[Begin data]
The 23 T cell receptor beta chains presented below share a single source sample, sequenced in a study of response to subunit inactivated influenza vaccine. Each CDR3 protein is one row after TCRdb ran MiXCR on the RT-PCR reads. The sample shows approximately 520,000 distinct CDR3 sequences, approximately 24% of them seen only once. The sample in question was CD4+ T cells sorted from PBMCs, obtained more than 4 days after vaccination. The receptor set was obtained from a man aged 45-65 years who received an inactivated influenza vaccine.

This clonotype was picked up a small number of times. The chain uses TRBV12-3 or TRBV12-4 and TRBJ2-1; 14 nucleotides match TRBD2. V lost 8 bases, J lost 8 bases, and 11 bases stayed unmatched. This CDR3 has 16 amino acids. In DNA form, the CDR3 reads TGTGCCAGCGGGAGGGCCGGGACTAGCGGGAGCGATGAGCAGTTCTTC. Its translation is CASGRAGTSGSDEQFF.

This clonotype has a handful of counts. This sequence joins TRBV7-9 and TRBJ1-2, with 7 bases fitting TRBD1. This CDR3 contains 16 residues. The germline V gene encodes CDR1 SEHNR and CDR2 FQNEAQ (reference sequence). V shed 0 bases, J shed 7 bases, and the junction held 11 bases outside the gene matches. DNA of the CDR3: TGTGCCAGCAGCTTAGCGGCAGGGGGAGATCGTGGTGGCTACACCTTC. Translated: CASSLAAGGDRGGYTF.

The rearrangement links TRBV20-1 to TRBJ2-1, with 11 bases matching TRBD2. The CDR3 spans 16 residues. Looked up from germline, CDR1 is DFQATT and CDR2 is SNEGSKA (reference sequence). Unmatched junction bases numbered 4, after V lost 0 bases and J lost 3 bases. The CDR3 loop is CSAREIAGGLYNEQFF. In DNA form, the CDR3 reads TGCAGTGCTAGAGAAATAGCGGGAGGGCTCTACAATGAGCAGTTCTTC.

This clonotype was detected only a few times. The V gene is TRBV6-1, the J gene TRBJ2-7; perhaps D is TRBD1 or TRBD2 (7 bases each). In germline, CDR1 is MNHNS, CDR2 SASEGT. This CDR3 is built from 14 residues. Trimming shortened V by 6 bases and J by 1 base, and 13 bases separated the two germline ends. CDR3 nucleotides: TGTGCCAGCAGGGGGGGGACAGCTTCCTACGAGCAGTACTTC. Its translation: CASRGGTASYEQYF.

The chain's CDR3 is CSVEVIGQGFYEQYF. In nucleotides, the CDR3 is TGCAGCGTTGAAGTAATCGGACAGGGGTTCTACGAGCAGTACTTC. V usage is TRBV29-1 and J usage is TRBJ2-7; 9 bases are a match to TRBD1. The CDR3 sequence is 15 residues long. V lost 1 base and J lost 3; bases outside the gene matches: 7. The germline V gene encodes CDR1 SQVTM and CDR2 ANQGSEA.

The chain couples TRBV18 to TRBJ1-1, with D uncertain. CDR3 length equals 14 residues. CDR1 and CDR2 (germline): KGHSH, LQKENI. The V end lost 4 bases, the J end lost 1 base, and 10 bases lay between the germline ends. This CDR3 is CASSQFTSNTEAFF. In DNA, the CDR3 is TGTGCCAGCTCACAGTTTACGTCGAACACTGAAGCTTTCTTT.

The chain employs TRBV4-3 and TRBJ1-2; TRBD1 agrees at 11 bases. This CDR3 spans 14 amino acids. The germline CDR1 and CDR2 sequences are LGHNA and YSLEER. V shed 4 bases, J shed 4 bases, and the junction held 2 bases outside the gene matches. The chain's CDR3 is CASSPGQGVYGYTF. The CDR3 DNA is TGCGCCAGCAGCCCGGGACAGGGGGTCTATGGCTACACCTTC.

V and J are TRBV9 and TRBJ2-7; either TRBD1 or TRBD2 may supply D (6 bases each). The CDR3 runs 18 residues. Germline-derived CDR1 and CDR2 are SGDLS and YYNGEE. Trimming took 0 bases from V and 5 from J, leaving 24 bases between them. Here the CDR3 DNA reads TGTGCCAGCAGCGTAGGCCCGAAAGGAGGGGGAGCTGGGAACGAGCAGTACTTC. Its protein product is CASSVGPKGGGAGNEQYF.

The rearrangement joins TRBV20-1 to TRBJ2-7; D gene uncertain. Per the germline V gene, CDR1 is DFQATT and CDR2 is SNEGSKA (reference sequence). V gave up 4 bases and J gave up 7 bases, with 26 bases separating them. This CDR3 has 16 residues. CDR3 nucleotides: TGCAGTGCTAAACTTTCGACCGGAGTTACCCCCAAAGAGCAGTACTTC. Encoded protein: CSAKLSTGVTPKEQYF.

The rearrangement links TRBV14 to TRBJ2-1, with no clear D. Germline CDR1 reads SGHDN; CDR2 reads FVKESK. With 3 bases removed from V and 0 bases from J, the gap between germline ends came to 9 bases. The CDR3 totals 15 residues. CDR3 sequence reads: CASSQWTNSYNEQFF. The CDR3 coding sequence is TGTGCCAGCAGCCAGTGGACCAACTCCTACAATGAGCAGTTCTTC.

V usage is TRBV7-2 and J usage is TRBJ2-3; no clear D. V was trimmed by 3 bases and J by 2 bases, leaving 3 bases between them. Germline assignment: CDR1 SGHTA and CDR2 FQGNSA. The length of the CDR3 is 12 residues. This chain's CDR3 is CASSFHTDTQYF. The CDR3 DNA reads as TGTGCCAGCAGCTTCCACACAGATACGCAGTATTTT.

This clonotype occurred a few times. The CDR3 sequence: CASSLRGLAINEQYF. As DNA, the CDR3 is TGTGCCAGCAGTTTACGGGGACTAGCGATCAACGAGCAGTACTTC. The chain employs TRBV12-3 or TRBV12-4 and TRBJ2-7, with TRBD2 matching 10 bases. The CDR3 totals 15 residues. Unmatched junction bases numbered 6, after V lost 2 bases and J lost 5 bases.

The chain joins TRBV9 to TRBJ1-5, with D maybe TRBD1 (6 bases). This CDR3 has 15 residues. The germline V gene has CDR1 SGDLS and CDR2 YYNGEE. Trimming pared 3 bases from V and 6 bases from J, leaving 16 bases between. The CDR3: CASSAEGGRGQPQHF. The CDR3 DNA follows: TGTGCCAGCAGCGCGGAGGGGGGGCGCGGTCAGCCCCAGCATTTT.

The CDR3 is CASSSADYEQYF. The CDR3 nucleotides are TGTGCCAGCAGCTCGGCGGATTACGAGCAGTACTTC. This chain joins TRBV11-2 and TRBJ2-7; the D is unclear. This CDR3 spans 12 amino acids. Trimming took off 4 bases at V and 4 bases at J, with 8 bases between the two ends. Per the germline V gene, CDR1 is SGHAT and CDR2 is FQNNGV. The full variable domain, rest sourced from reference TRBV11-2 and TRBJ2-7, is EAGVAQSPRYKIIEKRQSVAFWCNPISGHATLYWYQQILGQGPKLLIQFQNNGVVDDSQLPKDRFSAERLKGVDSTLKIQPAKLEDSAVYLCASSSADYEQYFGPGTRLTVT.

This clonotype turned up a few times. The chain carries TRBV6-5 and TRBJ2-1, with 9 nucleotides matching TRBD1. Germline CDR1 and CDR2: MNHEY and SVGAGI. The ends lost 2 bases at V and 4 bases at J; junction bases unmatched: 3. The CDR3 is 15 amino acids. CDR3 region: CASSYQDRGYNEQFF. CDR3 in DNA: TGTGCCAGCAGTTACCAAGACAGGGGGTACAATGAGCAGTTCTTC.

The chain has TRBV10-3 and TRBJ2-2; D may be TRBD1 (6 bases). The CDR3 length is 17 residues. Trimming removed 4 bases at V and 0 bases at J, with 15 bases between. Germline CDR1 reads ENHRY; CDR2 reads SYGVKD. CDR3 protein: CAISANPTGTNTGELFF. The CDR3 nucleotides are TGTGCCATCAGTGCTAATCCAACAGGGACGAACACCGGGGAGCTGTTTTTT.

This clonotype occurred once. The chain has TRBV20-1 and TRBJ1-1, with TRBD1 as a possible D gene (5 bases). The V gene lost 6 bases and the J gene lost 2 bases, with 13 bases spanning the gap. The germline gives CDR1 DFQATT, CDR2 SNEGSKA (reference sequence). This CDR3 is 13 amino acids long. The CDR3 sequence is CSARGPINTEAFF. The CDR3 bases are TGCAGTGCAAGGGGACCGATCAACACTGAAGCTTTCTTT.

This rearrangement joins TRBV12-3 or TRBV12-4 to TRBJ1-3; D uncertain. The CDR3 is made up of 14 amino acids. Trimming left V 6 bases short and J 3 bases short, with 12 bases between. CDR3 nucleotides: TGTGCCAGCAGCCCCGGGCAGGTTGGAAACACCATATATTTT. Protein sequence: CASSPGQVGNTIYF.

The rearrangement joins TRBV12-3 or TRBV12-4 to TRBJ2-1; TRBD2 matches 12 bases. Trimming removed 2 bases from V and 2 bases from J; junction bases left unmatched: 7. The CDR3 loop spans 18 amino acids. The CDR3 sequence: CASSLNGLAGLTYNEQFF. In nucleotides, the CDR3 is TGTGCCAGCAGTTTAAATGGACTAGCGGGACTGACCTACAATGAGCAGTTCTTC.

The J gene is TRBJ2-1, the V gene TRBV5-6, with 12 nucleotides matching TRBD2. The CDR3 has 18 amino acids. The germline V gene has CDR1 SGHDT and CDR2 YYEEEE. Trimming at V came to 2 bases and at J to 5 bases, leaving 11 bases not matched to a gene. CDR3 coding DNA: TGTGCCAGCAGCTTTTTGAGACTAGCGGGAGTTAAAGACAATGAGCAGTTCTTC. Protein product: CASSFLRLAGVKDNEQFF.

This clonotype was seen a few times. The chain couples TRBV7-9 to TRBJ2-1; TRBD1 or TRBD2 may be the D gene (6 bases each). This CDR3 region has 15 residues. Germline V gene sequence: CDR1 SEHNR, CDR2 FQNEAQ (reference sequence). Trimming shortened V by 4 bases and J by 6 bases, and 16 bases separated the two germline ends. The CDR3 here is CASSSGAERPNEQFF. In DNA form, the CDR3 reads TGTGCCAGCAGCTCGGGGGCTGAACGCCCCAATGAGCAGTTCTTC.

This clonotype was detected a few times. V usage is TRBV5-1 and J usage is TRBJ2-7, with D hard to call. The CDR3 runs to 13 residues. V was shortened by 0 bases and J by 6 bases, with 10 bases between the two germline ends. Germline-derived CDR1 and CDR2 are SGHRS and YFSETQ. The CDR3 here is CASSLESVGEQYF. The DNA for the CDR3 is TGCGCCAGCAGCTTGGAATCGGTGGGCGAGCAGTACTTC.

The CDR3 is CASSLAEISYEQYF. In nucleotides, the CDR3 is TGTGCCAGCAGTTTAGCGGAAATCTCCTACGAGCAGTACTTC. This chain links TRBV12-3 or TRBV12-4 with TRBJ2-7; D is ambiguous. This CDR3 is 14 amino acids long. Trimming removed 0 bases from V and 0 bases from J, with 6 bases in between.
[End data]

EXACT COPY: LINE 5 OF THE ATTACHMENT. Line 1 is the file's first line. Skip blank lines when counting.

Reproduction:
This clonotype was detected only a few times. The V gene is TRBV6-1, the J gene TRBJ2-7; perhaps D is TRBD1 or TRBD2 (7 bases each). In germline, CDR1 is MNHNS, CDR2 SASEGT. This CDR3 is built from 14 residues. Trimming shortened V by 6 bases and J by 1 base, and 13 bases separated the two germline ends. CDR3 nucleotides: TGTGCCAGCAGGGGGGGGACAGCTTCCTACGAGCAGTACTTC. Its translation: CASRGGTASYEQYF.